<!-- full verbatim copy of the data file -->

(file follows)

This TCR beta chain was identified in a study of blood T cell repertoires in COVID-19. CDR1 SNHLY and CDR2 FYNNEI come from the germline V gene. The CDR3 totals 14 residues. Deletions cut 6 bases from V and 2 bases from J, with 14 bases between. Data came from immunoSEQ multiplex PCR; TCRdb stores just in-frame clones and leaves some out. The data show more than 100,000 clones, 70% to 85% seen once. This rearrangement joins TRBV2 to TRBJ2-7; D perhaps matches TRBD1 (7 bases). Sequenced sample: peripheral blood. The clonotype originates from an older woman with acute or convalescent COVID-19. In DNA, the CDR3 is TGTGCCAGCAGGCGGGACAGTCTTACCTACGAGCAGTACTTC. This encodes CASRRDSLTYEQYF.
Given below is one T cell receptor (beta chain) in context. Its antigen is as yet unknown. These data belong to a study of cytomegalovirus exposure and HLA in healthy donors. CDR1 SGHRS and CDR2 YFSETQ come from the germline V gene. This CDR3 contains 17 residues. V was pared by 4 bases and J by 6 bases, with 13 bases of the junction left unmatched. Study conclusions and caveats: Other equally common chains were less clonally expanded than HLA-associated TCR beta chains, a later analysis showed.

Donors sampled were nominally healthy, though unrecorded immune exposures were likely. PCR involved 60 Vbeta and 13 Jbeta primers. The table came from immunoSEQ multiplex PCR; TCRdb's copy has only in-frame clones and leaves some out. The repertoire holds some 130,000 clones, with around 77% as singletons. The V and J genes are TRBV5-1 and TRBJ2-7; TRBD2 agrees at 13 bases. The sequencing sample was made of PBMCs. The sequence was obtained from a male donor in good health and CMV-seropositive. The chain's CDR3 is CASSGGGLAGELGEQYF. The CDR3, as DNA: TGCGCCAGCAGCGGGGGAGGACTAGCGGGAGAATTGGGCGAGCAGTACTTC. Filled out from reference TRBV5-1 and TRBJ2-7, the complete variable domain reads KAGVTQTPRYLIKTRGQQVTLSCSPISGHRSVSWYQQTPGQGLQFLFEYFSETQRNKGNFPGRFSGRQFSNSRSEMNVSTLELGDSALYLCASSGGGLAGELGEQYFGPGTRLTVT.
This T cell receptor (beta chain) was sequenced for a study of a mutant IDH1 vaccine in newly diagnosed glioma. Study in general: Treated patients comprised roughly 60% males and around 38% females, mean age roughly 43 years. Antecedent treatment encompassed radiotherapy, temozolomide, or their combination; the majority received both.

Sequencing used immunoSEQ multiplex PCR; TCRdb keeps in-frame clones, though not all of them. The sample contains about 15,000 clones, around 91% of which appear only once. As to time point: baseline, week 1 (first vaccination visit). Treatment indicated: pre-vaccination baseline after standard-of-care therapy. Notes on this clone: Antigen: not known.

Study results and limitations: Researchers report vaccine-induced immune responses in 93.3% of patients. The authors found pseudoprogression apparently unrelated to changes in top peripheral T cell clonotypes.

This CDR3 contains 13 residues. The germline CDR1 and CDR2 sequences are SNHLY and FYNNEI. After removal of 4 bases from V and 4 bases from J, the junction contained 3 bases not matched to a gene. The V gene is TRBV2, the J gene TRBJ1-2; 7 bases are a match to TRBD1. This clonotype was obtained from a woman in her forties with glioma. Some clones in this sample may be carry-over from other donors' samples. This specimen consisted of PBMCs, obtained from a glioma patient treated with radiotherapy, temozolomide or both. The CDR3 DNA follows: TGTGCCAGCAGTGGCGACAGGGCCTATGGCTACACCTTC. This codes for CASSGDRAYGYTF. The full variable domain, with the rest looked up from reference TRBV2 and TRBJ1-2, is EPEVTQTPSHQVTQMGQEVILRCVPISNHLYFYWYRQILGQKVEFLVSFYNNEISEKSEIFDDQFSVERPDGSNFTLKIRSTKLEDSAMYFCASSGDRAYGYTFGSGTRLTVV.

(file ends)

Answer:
This TCR beta chain was identified in a study of blood T cell repertoires in COVID-19. CDR1 SNHLY and CDR2 FYNNEI come from the germline V gene. The CDR3 totals 14 residues. Deletions cut 6 bases from V and 2 bases from J, with 14 bases between. Data came from immunoSEQ multiplex PCR; TCRdb stores just in-frame clones and leaves some out. The data show more than 100,000 clones, 70% to 85% seen once. This rearrangement joins TRBV2 to TRBJ2-7; D perhaps matches TRBD1 (7 bases). Sequenced sample: peripheral blood. The clonotype originates from an older woman with acute or convalescent COVID-19. In DNA, the CDR3 is TGTGCCAGCAGGCGGGACAGTCTTACCTACGAGCAGTACTTC. This encodes CASRRDSLTYEQYF.
Given below is one T cell receptor (beta chain) in context. Its antigen is as yet unknown. These data belong to a study of cytomegalovirus exposure and HLA in healthy donors. CDR1 SGHRS and CDR2 YFSETQ come from the germline V gene. This CDR3 contains 17 residues. V was pared by 4 bases and J by 6 bases, with 13 bases of the junction left unmatched. Study conclusions and caveats: Other equally common chains were less clonally expanded than HLA-associated TCR beta chains, a later analysis showed.

Donors sampled were nominally healthy, though unrecorded immune exposures were likely. PCR involved 60 Vbeta and 13 Jbeta primers. The table came from immunoSEQ multiplex PCR; TCRdb's copy has only in-frame clones and leaves some out. The repertoire holds some 130,000 clones, with around 77% as singletons. The V and J genes are TRBV5-1 and TRBJ2-7; TRBD2 agrees at 13 bases. The sequencing sample was made of PBMCs. The sequence was obtained from a male donor in good health and CMV-seropositive. The chain's CDR3 is CASSGGGLAGELGEQYF. The CDR3, as DNA: TGCGCCAGCAGCGGGGGAGGACTAGCGGGAGAATTGGGCGAGCAGTACTTC. Filled out from reference TRBV5-1 and TRBJ2-7, the complete variable domain reads KAGVTQTPRYLIKTRGQQVTLSCSPISGHRSVSWYQQTPGQGLQFLFEYFSETQRNKGNFPGRFSGRQFSNSRSEMNVSTLELGDSALYLCASSGGGLAGELGEQYFGPGTRLTVT.
This T cell receptor (beta chain) was sequenced for a study of a mutant IDH1 vaccine in newly diagnosed glioma. Study in general: Treated patients comprised roughly 60% males and around 38% females, mean age roughly 43 years. Antecedent treatment encompassed radiotherapy, temozolomide, or their combination; the majority received both.

Sequencing used immunoSEQ multiplex PCR; TCRdb keeps in-frame clones, though not all of them. The sample contains about 15,000 clones, around 91% of which appear only once. As to time point: baseline, week 1 (first vaccination visit). Treatment indicated: pre-vaccination baseline after standard-of-care therapy. Notes on this clone: Antigen: not known.

Study results and limitations: Researchers report vaccine-induced immune responses in 93.3% of patients. The authors found pseudoprogression apparently unrelated to changes in top peripheral T cell clonotypes.

This CDR3 contains 13 residues. The germline CDR1 and CDR2 sequences are SNHLY and FYNNEI. After removal of 4 bases from V and 4 bases from J, the junction contained 3 bases not matched to a gene. The V gene is TRBV2, the J gene TRBJ1-2; 7 bases are a match to TRBD1. This clonotype was obtained from a woman in her forties with glioma. Some clones in this sample may be carry-over from other donors' samples. This specimen consisted of PBMCs, obtained from a glioma patient treated with radiotherapy, temozolomide or both. The CDR3 DNA follows: TGTGCCAGCAGTGGCGACAGGGCCTATGGCTACACCTTC. This codes for CASSGDRAYGYTF. The full variable domain, with the rest looked up from reference TRBV2 and TRBJ1-2, is EPEVTQTPSHQVTQMGQEVILRCVPISNHLYFYWYRQILGQKVEFLVSFYNNEISEKSEIFDDQFSVERPDGSNFTLKIRSTKLEDSAMYFCASSGDRAYGYTFGSGTRLTVV.